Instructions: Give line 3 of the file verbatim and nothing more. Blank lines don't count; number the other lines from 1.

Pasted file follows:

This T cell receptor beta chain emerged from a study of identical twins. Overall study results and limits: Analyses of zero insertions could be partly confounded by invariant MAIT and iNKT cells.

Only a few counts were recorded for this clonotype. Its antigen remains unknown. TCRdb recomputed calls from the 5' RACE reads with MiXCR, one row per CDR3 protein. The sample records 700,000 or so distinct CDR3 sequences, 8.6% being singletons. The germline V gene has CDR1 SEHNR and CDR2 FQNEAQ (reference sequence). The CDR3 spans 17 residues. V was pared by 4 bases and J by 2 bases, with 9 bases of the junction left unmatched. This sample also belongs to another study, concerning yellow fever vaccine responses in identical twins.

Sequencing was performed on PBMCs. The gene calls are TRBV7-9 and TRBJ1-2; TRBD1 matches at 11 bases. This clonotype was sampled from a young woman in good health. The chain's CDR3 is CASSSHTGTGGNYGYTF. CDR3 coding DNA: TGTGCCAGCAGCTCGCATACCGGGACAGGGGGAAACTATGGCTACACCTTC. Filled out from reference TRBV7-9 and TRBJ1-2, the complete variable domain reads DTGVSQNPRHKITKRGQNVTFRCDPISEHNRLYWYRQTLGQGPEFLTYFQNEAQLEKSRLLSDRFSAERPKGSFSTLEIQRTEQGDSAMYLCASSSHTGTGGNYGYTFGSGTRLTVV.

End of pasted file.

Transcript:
Sequencing was performed on PBMCs. The gene calls are TRBV7-9 and TRBJ1-2; TRBD1 matches at 11 bases. This clonotype was sampled from a young woman in good health. The chain's CDR3 is CASSSHTGTGGNYGYTF. CDR3 coding DNA: TGTGCCAGCAGCTCGCATACCGGGACAGGGGGAAACTATGGCTACACCTTC. Filled out from reference TRBV7-9 and TRBJ1-2, the complete variable domain reads DTGVSQNPRHKITKRGQNVTFRCDPISEHNRLYWYRQTLGQGPEFLTYFQNEAQLEKSRLLSDRFSAERPKGSFSTLEIQRTEQGDSAMYLCASSSHTGTGGNYGYTFGSGTRLTVV.